[Okay, bear with me... the history interlude is nearly concluded.]
Queen Victoria was already Queen (rather than a princess about to become the Queen Consort) when she married and she needed to flex her Queenly muscle a little bit to show that she wasn’t just an ornament to someone else’s throne. She wanted to break from the royal tradition of gowns of woven gold and silver, to set herself firmly apart, but also to show her support of England’s economy and its artisanal heritage as its Head of State. And so she wore on her dress a large bit of handmade Honiton lace. It was decided that the best way to show off the lace was to have her wear a white dress.
And voilà. We have the modern tradition of the white wedding gown, born of a royal, trendsetting political statement.
Couple this with the fact that wealthy women used not only the materials, but the size of their dresses to convey the size of their fortune (the more powerful their families, the more physical space they took up with their dresses), and you get the propensity for ENORMOUS wedding gowns. It's a sort of textile version of "the higher the hair, the closer to god [honey]."
Eventually the Church[es] adopted the trend for christenings, confirmations, and baptisms, when children would get “married” to God. In the 20th Century, the white dress became THE garment for women to wear when making any vow during a religious ceremony, including marriages conducted by a priest or pastor.
On the one hand, I do like that Queen Victoria’s dress symbolically supported her country’s artisans and stood in protest to the economic decimation that occurred as a result of the Industrial Revolution, while at the same time letting people know that she was no King's ornamentation, but the leader of a nation.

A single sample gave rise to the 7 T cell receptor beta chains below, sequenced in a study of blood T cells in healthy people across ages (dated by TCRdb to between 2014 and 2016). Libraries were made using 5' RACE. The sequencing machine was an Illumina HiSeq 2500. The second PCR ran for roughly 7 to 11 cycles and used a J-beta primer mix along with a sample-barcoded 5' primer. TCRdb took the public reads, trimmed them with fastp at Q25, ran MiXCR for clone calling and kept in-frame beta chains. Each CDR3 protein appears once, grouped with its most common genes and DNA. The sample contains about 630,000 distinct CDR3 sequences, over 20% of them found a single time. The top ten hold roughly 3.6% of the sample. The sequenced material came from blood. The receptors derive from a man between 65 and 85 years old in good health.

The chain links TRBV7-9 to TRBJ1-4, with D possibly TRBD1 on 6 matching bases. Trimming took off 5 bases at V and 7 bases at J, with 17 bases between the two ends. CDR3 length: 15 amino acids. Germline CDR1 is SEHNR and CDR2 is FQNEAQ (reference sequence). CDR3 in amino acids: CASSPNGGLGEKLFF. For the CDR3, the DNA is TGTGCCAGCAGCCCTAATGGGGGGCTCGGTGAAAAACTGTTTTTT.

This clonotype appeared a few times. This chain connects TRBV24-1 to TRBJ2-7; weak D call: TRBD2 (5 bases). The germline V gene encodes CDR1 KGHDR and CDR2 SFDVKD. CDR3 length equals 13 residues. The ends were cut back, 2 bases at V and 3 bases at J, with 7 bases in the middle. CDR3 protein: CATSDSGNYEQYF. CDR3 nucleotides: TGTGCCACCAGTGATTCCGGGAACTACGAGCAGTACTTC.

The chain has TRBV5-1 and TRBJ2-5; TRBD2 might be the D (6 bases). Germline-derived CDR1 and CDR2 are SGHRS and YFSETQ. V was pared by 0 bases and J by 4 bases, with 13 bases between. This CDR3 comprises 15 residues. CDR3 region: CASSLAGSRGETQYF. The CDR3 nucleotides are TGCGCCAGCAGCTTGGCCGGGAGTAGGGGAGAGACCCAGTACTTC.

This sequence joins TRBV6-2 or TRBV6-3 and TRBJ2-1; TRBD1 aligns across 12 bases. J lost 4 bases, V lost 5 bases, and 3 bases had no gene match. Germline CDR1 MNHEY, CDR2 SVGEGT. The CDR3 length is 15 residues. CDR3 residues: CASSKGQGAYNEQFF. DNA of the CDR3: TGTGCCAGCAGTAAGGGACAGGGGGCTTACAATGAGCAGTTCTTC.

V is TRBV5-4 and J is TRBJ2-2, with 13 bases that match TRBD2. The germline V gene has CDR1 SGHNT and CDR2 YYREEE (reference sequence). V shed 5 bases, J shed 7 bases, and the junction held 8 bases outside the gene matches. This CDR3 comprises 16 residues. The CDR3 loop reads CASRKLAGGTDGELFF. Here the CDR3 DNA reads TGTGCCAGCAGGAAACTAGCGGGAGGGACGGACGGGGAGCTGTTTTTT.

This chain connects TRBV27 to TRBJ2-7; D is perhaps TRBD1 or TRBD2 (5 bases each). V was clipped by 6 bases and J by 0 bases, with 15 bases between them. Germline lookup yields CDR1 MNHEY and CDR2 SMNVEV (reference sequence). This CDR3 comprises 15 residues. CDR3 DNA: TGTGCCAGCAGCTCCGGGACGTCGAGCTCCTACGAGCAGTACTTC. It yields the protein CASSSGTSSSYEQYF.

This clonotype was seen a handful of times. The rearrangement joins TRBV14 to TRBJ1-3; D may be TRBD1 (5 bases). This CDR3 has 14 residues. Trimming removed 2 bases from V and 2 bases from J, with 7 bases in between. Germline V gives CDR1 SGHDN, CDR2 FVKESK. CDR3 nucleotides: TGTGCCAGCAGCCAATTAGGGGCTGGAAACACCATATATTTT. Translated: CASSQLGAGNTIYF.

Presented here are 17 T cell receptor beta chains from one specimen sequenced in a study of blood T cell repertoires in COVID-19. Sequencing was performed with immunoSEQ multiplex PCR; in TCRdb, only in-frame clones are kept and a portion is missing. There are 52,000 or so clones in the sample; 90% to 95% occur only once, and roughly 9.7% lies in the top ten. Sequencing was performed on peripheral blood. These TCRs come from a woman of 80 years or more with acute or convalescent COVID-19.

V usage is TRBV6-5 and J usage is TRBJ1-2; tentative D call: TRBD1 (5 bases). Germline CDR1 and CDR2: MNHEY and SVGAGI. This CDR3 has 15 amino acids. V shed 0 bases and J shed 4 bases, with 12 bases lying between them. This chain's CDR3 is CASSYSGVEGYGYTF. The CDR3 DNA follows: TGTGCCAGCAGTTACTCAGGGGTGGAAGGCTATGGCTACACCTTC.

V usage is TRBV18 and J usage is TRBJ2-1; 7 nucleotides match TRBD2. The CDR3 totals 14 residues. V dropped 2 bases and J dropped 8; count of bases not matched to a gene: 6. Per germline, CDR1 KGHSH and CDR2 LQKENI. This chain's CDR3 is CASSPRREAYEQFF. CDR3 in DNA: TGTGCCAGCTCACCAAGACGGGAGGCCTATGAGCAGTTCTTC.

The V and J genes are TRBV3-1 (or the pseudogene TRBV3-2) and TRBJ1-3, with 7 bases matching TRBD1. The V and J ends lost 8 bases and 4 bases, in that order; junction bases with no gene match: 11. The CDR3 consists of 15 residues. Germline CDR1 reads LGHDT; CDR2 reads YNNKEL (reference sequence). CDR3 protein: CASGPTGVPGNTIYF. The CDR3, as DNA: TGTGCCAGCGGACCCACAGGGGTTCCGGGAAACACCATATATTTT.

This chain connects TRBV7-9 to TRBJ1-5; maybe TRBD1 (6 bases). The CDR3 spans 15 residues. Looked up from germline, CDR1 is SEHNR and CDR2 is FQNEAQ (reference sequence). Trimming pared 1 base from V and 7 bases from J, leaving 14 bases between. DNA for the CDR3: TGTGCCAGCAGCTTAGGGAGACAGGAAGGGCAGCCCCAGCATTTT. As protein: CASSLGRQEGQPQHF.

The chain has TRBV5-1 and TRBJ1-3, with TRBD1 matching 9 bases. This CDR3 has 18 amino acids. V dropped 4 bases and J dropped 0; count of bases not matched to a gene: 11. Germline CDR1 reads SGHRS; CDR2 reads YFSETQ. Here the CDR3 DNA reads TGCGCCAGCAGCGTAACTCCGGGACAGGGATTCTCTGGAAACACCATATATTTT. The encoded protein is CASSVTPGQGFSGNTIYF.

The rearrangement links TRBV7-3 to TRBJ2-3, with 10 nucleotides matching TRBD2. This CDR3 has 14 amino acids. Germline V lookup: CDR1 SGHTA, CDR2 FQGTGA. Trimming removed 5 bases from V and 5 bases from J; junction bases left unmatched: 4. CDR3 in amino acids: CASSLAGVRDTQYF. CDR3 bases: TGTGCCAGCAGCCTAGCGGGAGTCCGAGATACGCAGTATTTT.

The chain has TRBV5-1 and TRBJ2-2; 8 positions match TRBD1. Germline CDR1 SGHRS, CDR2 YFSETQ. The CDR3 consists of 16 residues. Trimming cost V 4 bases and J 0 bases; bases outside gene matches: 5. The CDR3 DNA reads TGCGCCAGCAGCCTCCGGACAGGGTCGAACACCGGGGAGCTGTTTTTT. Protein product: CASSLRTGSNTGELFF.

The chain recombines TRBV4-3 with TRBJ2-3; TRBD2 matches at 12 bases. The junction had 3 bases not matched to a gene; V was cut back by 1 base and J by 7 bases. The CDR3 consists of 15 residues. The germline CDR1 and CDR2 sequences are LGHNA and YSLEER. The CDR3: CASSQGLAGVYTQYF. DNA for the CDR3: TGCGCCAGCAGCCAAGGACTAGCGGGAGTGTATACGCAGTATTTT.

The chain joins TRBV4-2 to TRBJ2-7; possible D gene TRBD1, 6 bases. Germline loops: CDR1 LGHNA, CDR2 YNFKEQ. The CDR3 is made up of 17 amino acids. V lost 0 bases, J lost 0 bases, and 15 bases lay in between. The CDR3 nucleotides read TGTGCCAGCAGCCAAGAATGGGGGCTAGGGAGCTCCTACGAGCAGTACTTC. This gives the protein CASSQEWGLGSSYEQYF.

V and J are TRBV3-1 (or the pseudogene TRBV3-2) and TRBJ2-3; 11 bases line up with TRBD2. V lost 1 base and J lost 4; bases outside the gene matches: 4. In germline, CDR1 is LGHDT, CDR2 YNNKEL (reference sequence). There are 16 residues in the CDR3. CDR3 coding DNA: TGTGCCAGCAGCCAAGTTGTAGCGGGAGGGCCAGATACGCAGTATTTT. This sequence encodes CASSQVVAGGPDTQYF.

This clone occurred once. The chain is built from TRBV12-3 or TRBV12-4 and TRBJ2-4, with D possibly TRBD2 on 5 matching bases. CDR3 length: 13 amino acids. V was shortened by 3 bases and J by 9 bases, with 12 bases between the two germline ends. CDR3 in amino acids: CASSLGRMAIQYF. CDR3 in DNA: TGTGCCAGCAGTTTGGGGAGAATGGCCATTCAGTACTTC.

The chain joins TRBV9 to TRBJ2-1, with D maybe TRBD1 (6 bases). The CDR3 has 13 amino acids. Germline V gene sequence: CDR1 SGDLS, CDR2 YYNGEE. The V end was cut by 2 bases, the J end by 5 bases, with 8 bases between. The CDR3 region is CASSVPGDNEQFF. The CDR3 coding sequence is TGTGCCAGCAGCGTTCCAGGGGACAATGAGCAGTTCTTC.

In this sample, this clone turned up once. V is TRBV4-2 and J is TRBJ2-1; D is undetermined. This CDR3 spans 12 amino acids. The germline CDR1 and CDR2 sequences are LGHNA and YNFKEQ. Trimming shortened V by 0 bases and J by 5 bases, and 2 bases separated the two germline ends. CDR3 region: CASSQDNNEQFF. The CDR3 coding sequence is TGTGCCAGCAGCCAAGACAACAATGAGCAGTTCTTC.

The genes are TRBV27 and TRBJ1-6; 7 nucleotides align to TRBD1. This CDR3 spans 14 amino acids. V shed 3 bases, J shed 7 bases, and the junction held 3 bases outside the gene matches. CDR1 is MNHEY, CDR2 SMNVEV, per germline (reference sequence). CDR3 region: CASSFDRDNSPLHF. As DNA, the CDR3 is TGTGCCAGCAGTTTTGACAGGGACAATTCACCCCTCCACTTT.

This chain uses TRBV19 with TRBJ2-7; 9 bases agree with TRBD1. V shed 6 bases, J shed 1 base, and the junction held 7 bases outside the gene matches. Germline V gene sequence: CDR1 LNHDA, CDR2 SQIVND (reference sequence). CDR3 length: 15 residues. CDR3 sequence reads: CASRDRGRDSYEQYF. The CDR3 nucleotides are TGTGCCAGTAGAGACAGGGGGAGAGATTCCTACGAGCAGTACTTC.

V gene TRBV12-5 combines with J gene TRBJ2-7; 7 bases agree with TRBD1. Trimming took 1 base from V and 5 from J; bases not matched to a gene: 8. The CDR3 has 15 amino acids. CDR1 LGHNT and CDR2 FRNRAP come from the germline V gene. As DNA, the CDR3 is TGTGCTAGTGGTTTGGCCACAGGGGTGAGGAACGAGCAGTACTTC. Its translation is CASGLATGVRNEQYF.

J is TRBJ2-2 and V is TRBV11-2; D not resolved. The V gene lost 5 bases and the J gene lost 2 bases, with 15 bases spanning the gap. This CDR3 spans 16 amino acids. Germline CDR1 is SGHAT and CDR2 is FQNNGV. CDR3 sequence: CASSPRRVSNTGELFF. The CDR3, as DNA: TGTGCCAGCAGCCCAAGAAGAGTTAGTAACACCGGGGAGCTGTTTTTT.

But I also find it hard to get behind the idea that unchecked economic extravagance—the romanticizing of the royals, of class inequality by proxy—somehow has anything to do with the intimacy built with another person. And that's how THE DRESS is so often sold to women. That what they'll remember about the day—the most important part of their wedding—will be a piece of clothing used to denote wealth and power.
The whole dramatic white wedding gown thing is so often depicted in the media as a game of one-upmanship, yet another way for women to compete aesthetically with one another, to cash in on what the media bills as a woman's greatest asset: her looks. I mean, nothing says "hallowed complex commitment to another human" like a good ol' fashionedbride vs. bride showdown over an expensive dress to be worn once.
Original caption: "Frantic: women protect wedding gowns." I had no idea that gowns were endangered!
I fought no fellow bride for my super duper discounted purple dress from House of Hengst. Who has time for bride fighting these days?
So, the moral of this history interlude is simply this: feel free to throw off the weight of white if you like (emphasis on the "if you like")! There’s no philosophically deep reason for the color or the tradition of extravagance. Unless, of course, you’re a noble, royal, or textile fan-person.
Previously: Let's Get Married!